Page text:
What changed? Only the result of the presidential race. As you might expect, that result had an inverse effect on Democrats: Suddenly they were more pessimistic than optimistic about how the economy was doing.
Pew asked a range of questions, splitting up the responses by party (including independents who tend to lean toward one party or the other). Before the election, Pew found, more than half of Republicans thought incomes were falling behind relative to the cost of living. After the election, that dropped to a bit over a third — and more than half of Democrats suddenly felt as if their incomes were falling behind. Obviously, there wasn’t a significant change in incomes that affected only one party. Only the perceptions changed.
Partisan perceptions of the economy aren’t new to the Trump era, but they’ve emerged relatively recently in American politics. Pew’s data goes back more than 20 years, allowing us to see how perceptions of the economy fared under past presidents.
Under Bill Clinton, for example, both Republicans and Democrats viewed the economy as good. When George W. Bush was elected, though, Democratic perceptions plunged as Republican perceptions held steady. (There was a recession early in Bush’s first term, which may have influenced the Democrats’ views.) By the end of Bush’s term, with another recession looming, even Republicans felt that things were bad.
Then came Barack Obama, and Democratic confidence in the economy grew much more quickly than did Republican confidence — until Election Day 2016. At that point, a gigantic split in perceptions.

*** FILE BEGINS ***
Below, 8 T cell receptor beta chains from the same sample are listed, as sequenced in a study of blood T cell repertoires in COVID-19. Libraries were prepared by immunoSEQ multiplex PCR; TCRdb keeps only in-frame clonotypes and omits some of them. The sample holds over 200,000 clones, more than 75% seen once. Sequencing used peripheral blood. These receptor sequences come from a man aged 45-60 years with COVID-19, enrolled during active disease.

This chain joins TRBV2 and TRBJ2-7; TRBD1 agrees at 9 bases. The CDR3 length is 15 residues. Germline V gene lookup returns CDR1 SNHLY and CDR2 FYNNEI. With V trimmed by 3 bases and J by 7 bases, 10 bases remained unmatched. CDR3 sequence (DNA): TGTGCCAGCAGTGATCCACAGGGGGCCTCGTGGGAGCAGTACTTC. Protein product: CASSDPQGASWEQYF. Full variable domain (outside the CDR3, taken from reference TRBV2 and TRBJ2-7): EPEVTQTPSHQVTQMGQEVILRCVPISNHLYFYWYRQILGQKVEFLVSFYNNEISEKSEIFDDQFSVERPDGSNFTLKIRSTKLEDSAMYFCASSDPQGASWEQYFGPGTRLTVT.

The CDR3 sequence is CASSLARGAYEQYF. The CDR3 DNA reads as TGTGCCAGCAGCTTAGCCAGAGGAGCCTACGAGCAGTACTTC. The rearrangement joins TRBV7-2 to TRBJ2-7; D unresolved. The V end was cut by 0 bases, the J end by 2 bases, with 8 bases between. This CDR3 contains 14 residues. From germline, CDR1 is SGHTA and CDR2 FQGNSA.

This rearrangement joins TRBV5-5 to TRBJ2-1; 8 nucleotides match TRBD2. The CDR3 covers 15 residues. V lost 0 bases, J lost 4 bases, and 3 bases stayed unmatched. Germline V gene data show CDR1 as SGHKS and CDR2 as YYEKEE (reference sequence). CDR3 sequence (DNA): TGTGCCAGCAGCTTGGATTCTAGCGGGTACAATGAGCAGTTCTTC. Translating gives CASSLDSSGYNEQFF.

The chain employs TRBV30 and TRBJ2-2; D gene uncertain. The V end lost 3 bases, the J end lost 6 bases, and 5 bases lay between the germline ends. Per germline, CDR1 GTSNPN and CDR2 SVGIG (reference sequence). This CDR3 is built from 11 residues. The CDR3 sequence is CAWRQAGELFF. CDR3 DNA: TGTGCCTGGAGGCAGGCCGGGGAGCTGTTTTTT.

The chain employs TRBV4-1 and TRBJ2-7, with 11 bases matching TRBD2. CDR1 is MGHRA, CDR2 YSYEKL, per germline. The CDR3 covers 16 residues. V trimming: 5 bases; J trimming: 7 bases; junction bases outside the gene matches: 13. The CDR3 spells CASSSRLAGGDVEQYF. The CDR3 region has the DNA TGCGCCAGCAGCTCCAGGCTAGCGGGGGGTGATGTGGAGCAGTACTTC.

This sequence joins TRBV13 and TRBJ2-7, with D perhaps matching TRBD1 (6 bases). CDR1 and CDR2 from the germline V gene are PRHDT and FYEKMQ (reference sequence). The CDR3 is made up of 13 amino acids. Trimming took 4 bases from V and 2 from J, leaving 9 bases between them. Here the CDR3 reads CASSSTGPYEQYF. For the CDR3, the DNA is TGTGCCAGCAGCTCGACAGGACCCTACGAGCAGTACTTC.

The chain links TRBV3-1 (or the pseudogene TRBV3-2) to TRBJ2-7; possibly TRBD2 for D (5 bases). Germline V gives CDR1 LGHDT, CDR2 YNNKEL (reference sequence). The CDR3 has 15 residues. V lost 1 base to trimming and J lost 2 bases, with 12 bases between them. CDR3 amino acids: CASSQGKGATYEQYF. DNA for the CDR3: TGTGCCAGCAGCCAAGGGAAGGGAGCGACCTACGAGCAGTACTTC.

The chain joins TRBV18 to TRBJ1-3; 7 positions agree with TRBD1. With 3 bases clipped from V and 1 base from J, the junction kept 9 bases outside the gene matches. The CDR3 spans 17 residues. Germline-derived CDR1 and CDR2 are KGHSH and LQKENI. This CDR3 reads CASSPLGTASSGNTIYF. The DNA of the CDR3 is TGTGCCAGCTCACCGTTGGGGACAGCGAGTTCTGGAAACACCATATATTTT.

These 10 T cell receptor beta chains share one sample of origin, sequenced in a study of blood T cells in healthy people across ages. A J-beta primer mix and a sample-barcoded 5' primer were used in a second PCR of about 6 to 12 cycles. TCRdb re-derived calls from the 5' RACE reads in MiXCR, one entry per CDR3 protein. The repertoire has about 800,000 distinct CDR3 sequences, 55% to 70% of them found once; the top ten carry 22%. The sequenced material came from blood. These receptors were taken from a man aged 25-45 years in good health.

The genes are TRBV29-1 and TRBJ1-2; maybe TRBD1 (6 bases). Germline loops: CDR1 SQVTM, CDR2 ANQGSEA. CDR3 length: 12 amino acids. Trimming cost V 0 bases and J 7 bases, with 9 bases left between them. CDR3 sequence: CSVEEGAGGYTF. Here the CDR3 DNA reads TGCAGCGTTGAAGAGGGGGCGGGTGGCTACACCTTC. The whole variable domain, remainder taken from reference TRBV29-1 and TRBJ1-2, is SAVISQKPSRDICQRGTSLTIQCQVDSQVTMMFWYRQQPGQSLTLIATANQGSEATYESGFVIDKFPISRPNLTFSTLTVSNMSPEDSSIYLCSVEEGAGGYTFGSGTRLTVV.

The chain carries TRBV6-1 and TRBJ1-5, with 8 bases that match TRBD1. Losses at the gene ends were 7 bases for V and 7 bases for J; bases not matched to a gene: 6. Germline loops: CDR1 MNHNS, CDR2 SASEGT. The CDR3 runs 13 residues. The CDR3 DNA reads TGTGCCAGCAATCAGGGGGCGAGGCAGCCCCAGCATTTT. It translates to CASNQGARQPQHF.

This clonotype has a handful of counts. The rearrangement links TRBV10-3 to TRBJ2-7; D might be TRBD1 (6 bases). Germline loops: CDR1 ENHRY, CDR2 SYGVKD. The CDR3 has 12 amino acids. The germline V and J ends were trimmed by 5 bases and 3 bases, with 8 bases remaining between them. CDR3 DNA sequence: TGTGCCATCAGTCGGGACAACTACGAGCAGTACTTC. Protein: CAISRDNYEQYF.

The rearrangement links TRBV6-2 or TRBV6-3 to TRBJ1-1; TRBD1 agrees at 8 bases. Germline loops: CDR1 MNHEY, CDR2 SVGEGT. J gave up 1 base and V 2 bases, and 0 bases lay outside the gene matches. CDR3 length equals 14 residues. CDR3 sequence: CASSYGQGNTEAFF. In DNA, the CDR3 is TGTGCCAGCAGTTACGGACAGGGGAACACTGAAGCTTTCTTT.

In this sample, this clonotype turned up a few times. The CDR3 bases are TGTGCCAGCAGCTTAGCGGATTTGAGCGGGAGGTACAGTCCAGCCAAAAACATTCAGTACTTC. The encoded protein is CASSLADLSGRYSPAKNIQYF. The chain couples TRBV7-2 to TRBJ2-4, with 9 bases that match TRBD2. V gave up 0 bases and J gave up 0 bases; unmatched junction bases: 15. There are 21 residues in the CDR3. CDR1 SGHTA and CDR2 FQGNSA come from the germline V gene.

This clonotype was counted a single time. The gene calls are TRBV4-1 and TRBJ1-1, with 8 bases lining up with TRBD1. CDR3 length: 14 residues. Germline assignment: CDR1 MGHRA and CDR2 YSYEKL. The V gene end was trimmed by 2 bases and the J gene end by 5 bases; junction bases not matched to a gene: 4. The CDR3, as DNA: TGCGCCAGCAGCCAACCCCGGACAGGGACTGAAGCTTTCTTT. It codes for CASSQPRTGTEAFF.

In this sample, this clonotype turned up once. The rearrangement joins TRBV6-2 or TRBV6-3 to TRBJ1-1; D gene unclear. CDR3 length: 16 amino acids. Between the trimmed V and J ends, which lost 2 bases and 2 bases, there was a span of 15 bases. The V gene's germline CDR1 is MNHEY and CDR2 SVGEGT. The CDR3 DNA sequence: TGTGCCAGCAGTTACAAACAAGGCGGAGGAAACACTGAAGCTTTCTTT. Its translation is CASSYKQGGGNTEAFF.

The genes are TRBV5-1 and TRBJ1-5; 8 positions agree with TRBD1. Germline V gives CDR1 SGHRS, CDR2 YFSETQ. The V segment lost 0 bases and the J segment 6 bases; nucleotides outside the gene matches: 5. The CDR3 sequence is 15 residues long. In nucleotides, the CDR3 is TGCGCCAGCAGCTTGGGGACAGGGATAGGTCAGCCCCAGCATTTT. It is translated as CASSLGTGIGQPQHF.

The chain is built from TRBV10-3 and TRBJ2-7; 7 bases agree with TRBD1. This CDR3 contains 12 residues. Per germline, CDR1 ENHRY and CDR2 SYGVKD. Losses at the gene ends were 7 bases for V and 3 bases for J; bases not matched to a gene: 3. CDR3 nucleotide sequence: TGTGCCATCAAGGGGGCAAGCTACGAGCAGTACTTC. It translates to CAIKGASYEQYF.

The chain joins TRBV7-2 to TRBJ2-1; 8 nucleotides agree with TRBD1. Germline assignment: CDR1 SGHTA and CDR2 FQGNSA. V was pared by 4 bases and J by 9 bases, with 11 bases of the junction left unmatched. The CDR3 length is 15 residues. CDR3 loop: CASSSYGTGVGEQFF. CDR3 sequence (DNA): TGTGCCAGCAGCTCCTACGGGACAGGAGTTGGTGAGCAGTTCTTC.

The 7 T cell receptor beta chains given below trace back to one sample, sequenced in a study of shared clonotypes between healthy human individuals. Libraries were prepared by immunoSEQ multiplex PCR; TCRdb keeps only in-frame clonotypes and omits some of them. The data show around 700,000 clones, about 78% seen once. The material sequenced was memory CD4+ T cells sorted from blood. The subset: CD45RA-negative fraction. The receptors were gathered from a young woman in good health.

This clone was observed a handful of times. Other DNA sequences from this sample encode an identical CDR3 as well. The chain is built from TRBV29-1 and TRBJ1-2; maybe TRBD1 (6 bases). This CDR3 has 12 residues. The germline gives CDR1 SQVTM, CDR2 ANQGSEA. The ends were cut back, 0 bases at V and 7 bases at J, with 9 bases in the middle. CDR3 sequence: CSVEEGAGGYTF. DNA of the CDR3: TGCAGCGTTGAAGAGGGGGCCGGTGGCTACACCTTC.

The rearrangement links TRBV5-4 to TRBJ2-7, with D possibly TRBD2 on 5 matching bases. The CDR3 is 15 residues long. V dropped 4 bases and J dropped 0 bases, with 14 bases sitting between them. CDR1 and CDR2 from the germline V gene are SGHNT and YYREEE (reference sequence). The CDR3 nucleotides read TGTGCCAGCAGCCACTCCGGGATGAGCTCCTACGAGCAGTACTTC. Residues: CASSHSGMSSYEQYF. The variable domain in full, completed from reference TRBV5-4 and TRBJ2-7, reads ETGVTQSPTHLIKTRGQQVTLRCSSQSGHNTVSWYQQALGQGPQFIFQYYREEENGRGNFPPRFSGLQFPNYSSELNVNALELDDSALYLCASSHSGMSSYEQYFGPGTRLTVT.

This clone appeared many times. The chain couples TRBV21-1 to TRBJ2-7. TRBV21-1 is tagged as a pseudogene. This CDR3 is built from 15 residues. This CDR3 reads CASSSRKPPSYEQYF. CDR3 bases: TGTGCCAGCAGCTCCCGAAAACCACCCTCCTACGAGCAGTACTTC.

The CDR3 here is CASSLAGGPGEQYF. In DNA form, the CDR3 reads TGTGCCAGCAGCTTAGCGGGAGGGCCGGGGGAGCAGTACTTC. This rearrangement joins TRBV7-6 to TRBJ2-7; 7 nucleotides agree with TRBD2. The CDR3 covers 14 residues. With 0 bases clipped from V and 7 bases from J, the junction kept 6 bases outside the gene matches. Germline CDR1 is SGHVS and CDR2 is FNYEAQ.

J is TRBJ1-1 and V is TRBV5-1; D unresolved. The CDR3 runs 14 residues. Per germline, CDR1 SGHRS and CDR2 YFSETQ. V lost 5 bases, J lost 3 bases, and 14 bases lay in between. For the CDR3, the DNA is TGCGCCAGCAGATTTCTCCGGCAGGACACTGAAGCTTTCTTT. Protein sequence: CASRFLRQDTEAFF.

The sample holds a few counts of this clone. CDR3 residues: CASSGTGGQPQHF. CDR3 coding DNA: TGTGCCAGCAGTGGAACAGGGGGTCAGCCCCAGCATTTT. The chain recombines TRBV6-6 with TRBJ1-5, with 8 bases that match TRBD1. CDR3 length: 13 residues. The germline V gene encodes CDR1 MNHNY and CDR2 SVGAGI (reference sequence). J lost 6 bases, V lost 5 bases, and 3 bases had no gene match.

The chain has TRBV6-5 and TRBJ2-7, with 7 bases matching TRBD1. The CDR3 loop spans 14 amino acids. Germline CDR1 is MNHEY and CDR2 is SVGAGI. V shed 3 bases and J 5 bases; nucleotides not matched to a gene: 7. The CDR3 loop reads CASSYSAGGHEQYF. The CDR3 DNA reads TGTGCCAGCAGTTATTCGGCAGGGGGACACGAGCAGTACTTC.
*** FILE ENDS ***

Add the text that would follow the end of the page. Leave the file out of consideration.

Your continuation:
We see a similar effect on a related question: Will the economy be better in a year? Republicans were more confident about it under Bush; Democrats were more confident under Obama — and then Trump broke the scale.
The effect is more pronounced when we consider solely the margin between the two parties. In the middle of Bush’s eight years, Republicans were up to 50 points more likely to view the economy as “excellent” or “good” compared with Democrats.
On perceptions of how the economy will be in 12 months, the effect of the 2016 election is stunning.
That partisan divide trickles down into Pew’s in other ways, too. For example, Pew asked whether plenty of jobs were available in respondents’ communities, and Republicans were 11 points more likely to say that there were. Asked whether good jobs were available, Republicans were 25 points more likely to agree.
The economy is doing well (except, according to the president, in Virginia). But how Americans view it these days is colored heavily by how they view the person in the White House. In light of these long-term trends, what Gallup noted after Election Day last year isn’t a surprise. Nor should it have been, really, in an era in which partisanship colors nearly everything.